On my first self-guided tour, the calculator was caught my eye because it was one of the few things left behind in the laboratories that filled the second floor. On my next trip, it had been smashed to pieces.
Just across the North Dakota border, a rusty Milwaukee Road boxcar sits where it was shoved off the mainline. The grain elevator in the background marks the tracks, which is still used by BNSF.
Before developers saw to cut and cut the flour mills inside Pillsbury, they stood at the ready beside various purposeful chutes the traversed the floors of between sorters. These machines were belt-driven by the power of Pillsbury’s Mississippi headraces and turbines, the force of which notoriously shook the building’s foundations themselves. The wheels would change the grade of the flour, or the size of the dust produced from crushing the kernels.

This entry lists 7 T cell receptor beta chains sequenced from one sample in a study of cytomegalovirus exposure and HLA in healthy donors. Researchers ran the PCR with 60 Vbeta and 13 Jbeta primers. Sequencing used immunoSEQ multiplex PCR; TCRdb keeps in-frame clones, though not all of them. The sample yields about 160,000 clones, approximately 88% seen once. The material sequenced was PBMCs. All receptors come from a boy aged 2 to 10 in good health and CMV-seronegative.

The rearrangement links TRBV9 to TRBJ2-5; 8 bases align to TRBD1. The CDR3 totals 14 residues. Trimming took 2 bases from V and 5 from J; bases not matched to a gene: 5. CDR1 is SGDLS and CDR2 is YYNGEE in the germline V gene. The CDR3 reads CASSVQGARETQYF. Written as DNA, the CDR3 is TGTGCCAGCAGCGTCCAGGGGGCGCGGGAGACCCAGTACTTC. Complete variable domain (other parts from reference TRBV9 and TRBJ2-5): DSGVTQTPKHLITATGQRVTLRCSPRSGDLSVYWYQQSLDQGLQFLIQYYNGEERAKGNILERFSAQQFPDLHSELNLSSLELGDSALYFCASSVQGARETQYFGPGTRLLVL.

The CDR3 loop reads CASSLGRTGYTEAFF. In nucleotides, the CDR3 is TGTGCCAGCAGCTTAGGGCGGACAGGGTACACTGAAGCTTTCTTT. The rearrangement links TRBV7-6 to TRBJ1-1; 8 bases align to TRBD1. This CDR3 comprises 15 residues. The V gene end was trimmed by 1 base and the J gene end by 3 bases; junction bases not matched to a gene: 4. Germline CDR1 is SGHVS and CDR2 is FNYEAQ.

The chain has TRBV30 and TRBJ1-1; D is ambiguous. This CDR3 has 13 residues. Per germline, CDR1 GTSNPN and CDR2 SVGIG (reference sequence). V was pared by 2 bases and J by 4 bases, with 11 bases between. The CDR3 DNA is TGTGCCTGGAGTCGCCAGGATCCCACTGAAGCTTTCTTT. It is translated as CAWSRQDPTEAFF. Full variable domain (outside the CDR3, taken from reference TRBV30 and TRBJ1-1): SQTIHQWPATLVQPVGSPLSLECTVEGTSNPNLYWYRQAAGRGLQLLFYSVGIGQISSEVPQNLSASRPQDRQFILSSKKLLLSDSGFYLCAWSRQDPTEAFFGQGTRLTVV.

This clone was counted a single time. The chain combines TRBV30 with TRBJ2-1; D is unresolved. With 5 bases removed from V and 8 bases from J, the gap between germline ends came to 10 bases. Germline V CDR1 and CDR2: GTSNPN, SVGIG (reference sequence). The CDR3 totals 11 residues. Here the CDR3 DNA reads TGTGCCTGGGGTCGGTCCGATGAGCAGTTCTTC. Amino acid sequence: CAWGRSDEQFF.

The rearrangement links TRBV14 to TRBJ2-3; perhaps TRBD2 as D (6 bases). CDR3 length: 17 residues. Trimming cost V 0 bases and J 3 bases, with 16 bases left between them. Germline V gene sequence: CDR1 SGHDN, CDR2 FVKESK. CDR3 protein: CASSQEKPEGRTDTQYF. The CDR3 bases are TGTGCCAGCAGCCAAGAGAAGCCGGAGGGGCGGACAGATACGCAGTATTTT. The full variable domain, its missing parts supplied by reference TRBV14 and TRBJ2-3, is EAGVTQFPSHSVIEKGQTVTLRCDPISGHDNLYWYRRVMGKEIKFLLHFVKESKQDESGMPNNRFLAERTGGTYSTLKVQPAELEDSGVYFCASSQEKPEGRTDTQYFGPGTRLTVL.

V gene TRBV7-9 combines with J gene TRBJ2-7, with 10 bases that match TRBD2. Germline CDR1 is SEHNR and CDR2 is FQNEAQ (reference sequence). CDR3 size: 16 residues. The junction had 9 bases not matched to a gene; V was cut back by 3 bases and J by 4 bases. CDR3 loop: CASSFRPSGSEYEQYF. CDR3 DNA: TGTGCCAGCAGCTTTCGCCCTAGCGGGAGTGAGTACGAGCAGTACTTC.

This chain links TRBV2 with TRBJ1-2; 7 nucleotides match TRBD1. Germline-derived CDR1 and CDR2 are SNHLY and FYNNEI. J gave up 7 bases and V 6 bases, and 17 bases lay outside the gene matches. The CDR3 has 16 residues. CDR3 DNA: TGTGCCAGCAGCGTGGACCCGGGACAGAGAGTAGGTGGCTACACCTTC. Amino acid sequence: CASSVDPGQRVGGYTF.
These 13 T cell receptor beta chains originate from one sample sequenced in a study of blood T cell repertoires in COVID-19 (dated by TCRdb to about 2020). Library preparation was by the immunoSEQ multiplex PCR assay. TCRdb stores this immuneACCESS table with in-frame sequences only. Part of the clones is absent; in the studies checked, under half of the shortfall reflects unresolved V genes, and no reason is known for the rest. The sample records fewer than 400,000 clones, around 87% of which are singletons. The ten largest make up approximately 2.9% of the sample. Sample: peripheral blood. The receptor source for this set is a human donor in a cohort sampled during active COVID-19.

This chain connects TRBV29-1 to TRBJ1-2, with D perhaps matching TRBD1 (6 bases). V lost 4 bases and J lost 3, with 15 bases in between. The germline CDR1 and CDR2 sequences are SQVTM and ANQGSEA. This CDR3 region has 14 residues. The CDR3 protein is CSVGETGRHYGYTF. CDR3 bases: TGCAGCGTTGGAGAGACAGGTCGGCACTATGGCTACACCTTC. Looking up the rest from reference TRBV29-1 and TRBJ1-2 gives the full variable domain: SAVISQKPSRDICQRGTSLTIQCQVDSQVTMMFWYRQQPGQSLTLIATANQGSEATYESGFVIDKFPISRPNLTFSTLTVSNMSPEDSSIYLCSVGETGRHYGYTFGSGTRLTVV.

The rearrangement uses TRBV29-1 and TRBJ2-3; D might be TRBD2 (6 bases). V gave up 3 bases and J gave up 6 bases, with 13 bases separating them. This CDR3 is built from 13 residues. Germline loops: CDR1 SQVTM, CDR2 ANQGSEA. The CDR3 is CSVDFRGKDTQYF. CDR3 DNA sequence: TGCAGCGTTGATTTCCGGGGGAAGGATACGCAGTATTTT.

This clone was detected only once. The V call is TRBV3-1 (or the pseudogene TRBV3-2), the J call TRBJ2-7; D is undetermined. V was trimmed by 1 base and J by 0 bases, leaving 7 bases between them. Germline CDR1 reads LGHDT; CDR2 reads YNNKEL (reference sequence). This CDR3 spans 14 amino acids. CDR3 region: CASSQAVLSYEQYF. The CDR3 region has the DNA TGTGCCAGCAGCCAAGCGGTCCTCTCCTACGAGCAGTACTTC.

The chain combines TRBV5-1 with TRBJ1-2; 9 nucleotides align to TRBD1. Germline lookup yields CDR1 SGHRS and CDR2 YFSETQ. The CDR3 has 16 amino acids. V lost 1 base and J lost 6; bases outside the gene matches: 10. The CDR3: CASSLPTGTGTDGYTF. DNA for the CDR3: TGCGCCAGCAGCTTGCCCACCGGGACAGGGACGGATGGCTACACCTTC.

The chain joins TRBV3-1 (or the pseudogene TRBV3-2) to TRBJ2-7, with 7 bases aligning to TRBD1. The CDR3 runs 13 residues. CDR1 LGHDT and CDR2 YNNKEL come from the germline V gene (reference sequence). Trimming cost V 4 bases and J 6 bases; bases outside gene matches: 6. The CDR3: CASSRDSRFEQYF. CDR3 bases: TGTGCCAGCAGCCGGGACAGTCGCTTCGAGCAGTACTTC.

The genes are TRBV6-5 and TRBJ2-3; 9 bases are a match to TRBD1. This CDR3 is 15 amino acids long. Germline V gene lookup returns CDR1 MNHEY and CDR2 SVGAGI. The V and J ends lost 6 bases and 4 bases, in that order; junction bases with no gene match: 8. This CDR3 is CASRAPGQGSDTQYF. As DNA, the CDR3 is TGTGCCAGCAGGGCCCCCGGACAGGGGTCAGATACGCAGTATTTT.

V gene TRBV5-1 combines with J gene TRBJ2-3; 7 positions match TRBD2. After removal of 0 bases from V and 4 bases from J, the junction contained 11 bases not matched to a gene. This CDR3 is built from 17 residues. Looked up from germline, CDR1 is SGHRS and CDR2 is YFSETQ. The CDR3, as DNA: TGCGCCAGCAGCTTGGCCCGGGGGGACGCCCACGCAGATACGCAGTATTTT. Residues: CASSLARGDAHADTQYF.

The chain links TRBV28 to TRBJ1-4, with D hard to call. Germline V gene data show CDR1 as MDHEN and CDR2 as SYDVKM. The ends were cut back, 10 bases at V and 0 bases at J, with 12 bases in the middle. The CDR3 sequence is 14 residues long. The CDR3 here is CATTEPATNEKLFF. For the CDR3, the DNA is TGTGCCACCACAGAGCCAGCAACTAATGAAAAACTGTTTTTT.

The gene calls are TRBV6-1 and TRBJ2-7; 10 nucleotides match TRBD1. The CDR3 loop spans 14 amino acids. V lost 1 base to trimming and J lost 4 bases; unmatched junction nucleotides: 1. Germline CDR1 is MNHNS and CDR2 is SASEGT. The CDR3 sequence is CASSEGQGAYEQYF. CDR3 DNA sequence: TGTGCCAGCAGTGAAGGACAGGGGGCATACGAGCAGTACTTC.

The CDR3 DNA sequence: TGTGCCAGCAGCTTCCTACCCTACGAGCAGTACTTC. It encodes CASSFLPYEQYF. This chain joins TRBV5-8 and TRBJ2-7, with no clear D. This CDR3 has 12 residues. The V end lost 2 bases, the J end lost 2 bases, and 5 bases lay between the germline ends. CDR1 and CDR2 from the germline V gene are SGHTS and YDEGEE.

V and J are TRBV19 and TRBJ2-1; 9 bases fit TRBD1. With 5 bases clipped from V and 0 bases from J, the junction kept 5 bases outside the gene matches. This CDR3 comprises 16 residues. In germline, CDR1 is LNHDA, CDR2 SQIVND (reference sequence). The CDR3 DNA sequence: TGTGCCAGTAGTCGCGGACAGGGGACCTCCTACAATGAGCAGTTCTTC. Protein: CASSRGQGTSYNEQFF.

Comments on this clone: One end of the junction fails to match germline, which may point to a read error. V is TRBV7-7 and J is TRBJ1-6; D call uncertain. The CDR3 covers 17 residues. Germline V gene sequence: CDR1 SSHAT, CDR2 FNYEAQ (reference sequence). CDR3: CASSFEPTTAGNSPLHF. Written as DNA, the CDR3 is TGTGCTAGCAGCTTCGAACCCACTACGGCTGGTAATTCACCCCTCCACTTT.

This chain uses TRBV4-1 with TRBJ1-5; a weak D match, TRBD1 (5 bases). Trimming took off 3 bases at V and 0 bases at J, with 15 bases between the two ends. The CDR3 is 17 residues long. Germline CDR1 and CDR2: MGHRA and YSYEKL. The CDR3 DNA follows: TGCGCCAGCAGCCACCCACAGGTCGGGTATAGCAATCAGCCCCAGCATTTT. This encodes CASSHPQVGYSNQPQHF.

In a protected wing of a launcher are these empty server racks where guidance and control computers were stored.
One of a few rolling workbenches to keep the thousands of pulleys, cogs, and belts working properly.
This is a 1956 furnace. It was used to forge wheels, casings, and parts for the axel shop.
Graffiti by performing artists that hit the stage in the 1990s. I’m no musician, but I do not think it is being played low enough.
2011. Flavored beers are still popular. The flavor concentrates were stored in this bank of fridges.